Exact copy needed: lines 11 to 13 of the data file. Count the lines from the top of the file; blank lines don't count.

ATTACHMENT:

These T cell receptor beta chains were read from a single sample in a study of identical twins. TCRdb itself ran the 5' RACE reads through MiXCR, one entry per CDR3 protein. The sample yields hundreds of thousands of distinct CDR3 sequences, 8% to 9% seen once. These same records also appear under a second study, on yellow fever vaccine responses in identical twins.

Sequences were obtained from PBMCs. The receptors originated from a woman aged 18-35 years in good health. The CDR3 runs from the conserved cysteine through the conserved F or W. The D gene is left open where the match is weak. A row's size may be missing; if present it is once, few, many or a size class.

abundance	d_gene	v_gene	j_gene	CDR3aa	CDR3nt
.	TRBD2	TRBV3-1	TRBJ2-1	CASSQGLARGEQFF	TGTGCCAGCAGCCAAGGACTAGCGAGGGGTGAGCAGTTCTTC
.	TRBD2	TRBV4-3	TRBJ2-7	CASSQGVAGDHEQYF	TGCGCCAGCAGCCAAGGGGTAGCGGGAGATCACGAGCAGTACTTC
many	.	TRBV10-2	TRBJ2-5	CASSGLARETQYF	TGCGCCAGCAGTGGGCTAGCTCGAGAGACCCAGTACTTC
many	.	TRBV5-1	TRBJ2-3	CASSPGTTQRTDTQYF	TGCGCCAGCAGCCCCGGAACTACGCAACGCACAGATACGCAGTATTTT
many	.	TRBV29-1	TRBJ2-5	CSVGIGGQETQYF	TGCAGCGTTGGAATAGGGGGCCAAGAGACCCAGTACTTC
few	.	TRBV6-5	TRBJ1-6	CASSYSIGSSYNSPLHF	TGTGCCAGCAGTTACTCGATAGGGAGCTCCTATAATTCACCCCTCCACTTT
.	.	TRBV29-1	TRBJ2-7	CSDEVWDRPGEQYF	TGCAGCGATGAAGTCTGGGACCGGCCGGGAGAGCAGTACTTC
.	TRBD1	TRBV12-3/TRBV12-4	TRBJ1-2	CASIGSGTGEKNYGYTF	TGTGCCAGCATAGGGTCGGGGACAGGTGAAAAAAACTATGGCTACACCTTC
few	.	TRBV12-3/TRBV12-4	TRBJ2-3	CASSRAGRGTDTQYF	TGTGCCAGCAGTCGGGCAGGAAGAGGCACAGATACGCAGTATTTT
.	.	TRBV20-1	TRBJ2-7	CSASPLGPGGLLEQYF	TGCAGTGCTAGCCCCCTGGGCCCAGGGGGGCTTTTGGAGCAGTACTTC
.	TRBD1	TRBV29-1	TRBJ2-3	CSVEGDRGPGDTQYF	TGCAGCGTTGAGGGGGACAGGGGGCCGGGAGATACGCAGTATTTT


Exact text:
.	TRBD1	TRBV12-3/TRBV12-4	TRBJ1-2	CASIGSGTGEKNYGYTF	TGTGCCAGCATAGGGTCGGGGACAGGTGAAAAAAACTATGGCTACACCTTC
few	.	TRBV12-3/TRBV12-4	TRBJ2-3	CASSRAGRGTDTQYF	TGTGCCAGCAGTCGGGCAGGAAGAGGCACAGATACGCAGTATTTT
.	.	TRBV20-1	TRBJ2-7	CSASPLGPGGLLEQYF	TGCAGTGCTAGCCCCCTGGGCCCAGGGGGGCTTTTGGAGCAGTACTTC